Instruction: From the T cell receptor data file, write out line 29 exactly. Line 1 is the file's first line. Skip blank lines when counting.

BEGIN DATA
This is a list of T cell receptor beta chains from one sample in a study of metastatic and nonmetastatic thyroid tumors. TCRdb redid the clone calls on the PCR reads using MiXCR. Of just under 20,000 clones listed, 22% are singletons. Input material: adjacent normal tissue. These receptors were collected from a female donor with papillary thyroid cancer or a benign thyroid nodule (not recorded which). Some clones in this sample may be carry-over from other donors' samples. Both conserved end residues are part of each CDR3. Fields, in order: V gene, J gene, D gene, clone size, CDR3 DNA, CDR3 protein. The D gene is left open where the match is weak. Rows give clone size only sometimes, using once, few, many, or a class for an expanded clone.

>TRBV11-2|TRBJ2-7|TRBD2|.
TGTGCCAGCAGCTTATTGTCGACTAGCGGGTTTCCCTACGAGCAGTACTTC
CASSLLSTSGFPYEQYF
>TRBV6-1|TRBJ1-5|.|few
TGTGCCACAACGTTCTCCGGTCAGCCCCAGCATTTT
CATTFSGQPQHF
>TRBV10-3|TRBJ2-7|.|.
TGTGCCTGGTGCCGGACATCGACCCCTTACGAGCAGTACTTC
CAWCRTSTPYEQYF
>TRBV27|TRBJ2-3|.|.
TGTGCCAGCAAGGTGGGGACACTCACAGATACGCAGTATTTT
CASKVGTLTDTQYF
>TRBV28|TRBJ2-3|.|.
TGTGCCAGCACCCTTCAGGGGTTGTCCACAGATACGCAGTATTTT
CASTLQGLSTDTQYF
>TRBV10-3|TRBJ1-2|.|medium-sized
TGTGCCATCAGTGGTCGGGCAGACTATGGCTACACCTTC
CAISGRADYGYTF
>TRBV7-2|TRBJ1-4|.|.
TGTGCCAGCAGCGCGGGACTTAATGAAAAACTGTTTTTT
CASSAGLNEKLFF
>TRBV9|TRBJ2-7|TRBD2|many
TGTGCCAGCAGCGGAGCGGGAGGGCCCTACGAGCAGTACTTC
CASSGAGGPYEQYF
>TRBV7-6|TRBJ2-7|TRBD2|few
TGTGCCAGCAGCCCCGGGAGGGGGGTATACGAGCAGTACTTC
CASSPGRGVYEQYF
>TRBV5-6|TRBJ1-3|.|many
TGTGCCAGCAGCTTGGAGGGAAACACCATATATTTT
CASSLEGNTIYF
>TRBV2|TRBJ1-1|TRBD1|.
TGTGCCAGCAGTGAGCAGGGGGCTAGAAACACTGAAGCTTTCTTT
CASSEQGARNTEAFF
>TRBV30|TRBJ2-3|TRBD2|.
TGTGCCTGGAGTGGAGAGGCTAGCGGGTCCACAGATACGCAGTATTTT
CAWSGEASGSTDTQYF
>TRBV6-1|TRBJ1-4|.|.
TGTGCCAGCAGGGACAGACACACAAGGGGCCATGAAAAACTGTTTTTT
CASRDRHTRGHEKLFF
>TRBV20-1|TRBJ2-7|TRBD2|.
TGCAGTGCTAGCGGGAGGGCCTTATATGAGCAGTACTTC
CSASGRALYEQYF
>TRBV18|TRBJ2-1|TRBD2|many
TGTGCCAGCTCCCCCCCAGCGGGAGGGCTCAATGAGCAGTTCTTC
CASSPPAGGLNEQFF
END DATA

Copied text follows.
>TRBV5-6|TRBJ1-3|.|many